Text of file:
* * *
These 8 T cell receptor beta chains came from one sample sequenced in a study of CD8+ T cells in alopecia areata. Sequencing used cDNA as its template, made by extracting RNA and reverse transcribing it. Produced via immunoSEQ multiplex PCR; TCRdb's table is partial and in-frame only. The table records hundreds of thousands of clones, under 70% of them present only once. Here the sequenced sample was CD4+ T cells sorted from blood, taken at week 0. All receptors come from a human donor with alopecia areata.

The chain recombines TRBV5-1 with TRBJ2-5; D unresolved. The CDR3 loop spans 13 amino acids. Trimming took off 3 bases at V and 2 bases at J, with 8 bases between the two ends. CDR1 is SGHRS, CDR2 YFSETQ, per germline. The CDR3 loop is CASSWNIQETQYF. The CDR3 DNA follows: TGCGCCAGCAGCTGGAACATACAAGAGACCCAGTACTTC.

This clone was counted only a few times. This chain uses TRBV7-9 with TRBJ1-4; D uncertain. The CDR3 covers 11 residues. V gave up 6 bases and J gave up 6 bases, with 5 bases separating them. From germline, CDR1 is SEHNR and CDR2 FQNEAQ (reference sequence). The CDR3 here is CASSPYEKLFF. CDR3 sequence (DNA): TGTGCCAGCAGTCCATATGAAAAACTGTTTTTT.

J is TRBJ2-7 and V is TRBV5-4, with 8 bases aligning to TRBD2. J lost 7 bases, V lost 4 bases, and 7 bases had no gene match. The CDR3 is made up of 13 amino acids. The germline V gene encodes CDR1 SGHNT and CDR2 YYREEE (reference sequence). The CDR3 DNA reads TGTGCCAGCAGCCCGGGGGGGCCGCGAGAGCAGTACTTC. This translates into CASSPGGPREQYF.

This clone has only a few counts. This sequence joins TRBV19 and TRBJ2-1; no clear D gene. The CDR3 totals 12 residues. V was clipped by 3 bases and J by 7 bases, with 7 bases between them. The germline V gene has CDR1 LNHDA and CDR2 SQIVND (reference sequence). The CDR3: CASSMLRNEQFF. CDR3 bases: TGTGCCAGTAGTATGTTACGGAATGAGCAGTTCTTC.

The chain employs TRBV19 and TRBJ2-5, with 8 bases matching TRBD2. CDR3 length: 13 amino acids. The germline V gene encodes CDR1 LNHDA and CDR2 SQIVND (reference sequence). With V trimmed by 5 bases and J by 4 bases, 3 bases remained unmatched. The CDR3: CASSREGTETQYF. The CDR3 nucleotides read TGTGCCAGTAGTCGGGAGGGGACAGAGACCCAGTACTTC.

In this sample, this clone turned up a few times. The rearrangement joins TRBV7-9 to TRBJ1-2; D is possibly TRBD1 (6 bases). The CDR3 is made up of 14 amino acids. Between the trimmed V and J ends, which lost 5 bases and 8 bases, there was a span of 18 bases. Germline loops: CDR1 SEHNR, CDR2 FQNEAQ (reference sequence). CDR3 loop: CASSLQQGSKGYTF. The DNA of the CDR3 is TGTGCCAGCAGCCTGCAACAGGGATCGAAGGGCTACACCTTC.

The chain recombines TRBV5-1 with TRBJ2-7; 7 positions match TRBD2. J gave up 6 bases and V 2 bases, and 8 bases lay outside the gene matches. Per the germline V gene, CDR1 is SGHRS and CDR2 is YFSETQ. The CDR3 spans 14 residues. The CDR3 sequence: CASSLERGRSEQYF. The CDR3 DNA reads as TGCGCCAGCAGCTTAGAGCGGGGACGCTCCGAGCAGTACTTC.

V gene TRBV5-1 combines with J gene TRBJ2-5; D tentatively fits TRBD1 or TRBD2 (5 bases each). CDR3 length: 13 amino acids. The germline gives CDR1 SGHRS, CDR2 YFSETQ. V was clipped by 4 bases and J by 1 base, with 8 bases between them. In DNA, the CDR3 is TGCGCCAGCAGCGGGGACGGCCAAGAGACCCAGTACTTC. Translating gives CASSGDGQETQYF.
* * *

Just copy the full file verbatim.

These 8 T cell receptor beta chains came from one sample sequenced in a study of CD8+ T cells in alopecia areata. Sequencing used cDNA as its template, made by extracting RNA and reverse transcribing it. Produced via immunoSEQ multiplex PCR; TCRdb's table is partial and in-frame only. The table records hundreds of thousands of clones, under 70% of them present only once. Here the sequenced sample was CD4+ T cells sorted from blood, taken at week 0. All receptors come from a human donor with alopecia areata.

The chain recombines TRBV5-1 with TRBJ2-5; D unresolved. The CDR3 loop spans 13 amino acids. Trimming took off 3 bases at V and 2 bases at J, with 8 bases between the two ends. CDR1 is SGHRS, CDR2 YFSETQ, per germline. The CDR3 loop is CASSWNIQETQYF. The CDR3 DNA follows: TGCGCCAGCAGCTGGAACATACAAGAGACCCAGTACTTC.

This clone was counted only a few times. This chain uses TRBV7-9 with TRBJ1-4; D uncertain. The CDR3 covers 11 residues. V gave up 6 bases and J gave up 6 bases, with 5 bases separating them. From germline, CDR1 is SEHNR and CDR2 FQNEAQ (reference sequence). The CDR3 here is CASSPYEKLFF. CDR3 sequence (DNA): TGTGCCAGCAGTCCATATGAAAAACTGTTTTTT.

J is TRBJ2-7 and V is TRBV5-4, with 8 bases aligning to TRBD2. J lost 7 bases, V lost 4 bases, and 7 bases had no gene match. The CDR3 is made up of 13 amino acids. The germline V gene encodes CDR1 SGHNT and CDR2 YYREEE (reference sequence). The CDR3 DNA reads TGTGCCAGCAGCCCGGGGGGGCCGCGAGAGCAGTACTTC. This translates into CASSPGGPREQYF.

This clone has only a few counts. This sequence joins TRBV19 and TRBJ2-1; no clear D gene. The CDR3 totals 12 residues. V was clipped by 3 bases and J by 7 bases, with 7 bases between them. The germline V gene has CDR1 LNHDA and CDR2 SQIVND (reference sequence). The CDR3: CASSMLRNEQFF. CDR3 bases: TGTGCCAGTAGTATGTTACGGAATGAGCAGTTCTTC.

The chain employs TRBV19 and TRBJ2-5, with 8 bases matching TRBD2. CDR3 length: 13 amino acids. The germline V gene encodes CDR1 LNHDA and CDR2 SQIVND (reference sequence). With V trimmed by 5 bases and J by 4 bases, 3 bases remained unmatched. The CDR3: CASSREGTETQYF. The CDR3 nucleotides read TGTGCCAGTAGTCGGGAGGGGACAGAGACCCAGTACTTC.

In this sample, this clone turned up a few times. The rearrangement joins TRBV7-9 to TRBJ1-2; D is possibly TRBD1 (6 bases). The CDR3 is made up of 14 amino acids. Between the trimmed V and J ends, which lost 5 bases and 8 bases, there was a span of 18 bases. Germline loops: CDR1 SEHNR, CDR2 FQNEAQ (reference sequence). CDR3 loop: CASSLQQGSKGYTF. The DNA of the CDR3 is TGTGCCAGCAGCCTGCAACAGGGATCGAAGGGCTACACCTTC.

The chain recombines TRBV5-1 with TRBJ2-7; 7 positions match TRBD2. J gave up 6 bases and V 2 bases, and 8 bases lay outside the gene matches. Per the germline V gene, CDR1 is SGHRS and CDR2 is YFSETQ. The CDR3 spans 14 residues. The CDR3 sequence: CASSLERGRSEQYF. The CDR3 DNA reads as TGCGCCAGCAGCTTAGAGCGGGGACGCTCCGAGCAGTACTTC.

V gene TRBV5-1 combines with J gene TRBJ2-5; D tentatively fits TRBD1 or TRBD2 (5 bases each). CDR3 length: 13 amino acids. The germline gives CDR1 SGHRS, CDR2 YFSETQ. V was clipped by 4 bases and J by 1 base, with 8 bases between them. In DNA, the CDR3 is TGCGCCAGCAGCGGGGACGGCCAAGAGACCCAGTACTTC. Translating gives CASSGDGQETQYF.